September 1, 2020 – The Vermont Department of Environmental Conservation (DEC) released the final Three Acre Stormwater General Permit (GP 3-9050) today. This permit fulfils a key requirement of Vermont’s 2015 Clean Water Act (Act 64) and achieves all Phase One milestones outlined in the Lake Champlain Phosphorus Total Maximum Daily Load (TMDL) Accountability Framework.
“Finalizing the Three-Acre Stormwater permit is a necessary step in Vermont’s efforts to improve water quality and meet our Lake Champlain clean-up goals. Better stormwater management will help us achieve these goals by reducing runoff from parking lots, roads and roofs,” said Julie Moore, Secretary of the Vermont Agency of Natural Resources.
Vermont needs to reduce stormwater runoff from commercial, industrial, residential and institutional properties by roughly 20 percent to meet clean water goals. The Three-Acre Stormwater Permit will help achieve these reductions. The permit requires landowners with more than three acres of ‘impervious surfaces’ such as roofs, driveways and parking areas, to develop and implement projects to treat runoff to remove phosphorus, sediment, and other pollutants.
DEC asked for public feedback on the permit earlier this year. In response to comments requesting additional time to prepare for the permit, DEC revised the application process:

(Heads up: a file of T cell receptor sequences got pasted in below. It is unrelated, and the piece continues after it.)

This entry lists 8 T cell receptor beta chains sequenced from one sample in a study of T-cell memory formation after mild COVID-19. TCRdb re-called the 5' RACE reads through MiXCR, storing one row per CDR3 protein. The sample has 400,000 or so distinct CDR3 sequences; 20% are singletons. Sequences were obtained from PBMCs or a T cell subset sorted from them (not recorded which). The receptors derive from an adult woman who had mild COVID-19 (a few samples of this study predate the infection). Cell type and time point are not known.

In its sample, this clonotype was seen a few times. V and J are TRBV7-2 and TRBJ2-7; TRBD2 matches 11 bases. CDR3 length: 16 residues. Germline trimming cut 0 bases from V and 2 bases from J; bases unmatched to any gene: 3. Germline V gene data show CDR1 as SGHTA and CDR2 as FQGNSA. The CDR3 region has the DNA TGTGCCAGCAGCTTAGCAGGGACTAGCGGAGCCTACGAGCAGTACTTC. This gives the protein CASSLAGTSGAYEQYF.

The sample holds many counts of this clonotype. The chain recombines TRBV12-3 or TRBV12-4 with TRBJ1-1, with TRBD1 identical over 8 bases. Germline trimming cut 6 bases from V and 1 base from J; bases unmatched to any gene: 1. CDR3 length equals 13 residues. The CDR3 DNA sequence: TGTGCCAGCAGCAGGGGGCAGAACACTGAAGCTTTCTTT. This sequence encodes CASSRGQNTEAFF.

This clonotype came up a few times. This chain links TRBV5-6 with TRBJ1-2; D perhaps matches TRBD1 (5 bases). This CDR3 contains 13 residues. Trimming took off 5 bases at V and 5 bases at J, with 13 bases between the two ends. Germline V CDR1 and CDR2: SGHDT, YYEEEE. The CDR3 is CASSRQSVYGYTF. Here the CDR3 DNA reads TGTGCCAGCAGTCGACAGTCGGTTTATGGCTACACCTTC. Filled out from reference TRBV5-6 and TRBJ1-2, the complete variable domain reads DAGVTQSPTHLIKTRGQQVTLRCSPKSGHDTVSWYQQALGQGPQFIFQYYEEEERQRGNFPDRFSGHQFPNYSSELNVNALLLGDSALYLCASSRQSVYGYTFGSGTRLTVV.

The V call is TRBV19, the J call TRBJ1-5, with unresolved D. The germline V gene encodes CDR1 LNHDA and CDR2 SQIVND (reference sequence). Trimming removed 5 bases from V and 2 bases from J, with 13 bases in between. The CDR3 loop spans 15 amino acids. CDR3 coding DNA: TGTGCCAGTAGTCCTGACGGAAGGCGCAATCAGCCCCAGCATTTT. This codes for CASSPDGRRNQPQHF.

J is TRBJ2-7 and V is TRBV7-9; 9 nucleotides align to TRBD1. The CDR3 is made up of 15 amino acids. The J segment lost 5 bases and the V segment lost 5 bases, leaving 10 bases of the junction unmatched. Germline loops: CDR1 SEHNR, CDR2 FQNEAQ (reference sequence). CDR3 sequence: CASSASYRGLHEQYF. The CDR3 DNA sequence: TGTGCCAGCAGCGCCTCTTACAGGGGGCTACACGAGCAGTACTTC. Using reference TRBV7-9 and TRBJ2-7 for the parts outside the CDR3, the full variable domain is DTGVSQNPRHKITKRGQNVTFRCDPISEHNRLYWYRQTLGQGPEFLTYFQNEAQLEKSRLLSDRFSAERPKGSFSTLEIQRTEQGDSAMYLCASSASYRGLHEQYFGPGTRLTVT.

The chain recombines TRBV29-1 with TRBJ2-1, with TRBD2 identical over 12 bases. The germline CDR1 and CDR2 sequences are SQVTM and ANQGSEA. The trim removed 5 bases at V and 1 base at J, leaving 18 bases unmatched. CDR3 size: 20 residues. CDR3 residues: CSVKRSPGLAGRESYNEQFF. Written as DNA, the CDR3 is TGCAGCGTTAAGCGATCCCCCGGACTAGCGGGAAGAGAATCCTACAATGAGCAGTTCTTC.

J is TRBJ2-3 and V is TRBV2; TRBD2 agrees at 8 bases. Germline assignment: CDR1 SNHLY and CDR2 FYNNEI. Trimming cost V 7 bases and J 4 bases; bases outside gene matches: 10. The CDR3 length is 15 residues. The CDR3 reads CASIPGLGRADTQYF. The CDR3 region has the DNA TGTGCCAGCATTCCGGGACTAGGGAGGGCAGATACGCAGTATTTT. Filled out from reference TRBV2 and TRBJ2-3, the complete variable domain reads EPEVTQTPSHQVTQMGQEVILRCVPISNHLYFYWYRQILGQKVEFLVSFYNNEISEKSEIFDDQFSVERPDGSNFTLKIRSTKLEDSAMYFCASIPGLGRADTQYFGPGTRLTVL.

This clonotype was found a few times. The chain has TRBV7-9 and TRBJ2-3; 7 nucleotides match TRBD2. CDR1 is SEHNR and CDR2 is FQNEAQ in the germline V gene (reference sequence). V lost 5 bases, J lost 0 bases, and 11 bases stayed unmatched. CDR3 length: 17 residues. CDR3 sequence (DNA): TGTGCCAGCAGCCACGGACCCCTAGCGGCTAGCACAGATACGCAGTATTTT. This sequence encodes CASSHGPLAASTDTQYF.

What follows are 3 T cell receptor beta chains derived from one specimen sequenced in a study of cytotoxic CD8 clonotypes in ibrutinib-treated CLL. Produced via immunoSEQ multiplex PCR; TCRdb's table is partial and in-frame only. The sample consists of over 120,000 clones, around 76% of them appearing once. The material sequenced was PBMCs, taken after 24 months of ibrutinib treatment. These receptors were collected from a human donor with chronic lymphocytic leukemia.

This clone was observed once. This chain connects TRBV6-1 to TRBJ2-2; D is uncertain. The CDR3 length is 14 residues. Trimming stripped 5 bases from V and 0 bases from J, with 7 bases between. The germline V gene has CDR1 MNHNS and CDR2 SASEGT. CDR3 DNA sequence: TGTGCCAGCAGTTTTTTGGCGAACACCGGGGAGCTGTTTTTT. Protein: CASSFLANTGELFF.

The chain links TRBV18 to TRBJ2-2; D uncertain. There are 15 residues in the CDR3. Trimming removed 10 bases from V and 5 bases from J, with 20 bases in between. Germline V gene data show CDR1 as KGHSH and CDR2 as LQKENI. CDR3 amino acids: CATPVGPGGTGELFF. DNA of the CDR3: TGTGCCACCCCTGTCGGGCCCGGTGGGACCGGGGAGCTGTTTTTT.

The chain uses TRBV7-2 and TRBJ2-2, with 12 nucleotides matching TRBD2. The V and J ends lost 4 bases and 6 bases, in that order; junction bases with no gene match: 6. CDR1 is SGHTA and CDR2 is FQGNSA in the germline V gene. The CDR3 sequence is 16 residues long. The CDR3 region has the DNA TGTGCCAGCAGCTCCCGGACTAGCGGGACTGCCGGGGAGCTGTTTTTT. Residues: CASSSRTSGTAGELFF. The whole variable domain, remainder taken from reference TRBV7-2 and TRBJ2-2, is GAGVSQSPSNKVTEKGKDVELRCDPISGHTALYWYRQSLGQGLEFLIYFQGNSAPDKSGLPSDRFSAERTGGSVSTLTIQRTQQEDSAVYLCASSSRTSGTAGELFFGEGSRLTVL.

- The initial permit application will be due on a staggered schedule, beginning in December 2021, and will extend through early 2023. As part of the initial application, landowners will need to provide basic project information.
- Landowners will then have 18 months to complete an engineering analysis to determine a “best-fit” stormwater system that uses modern stormwater treatment practices to filter, store or soak up runoff.
- Once the stormwater system plan is approved, landowners will have five years to install new stormwater systems.
“We understand this is a significant undertaking for these properties and we’ve taken multiple steps to help those impacted. Additionally, in light of the current economic challenges, DEC is exercising the greatest flexibility possible to fulfill this important work directed by the legislature while reducing the financial impact to struggling Vermont institutions, businesses, and municipalities,” said Peter Walke, DEC Commissioner.
DEC will offer technical and financial aid to landowners, including resources to support engineering design as well as grants and low-cost loan packages to help with the cost of implementation. DEC will be pairing resources from the Clean Water Fund and its State Revolving Fund (SRF) to offer cost-share to landowners to complete the engineering analysis for their property, including making up to $2 million available in FY21. DEC is also working with the Department of Financial Regulation and several Vermont banks to evaluate a range of possible approaches for assisting landowners with low-cost, long-term financing. In addition, DEC has partnered with the Lake Champlain Basin Program to offer significant financial support to schools to implement stormwater systems.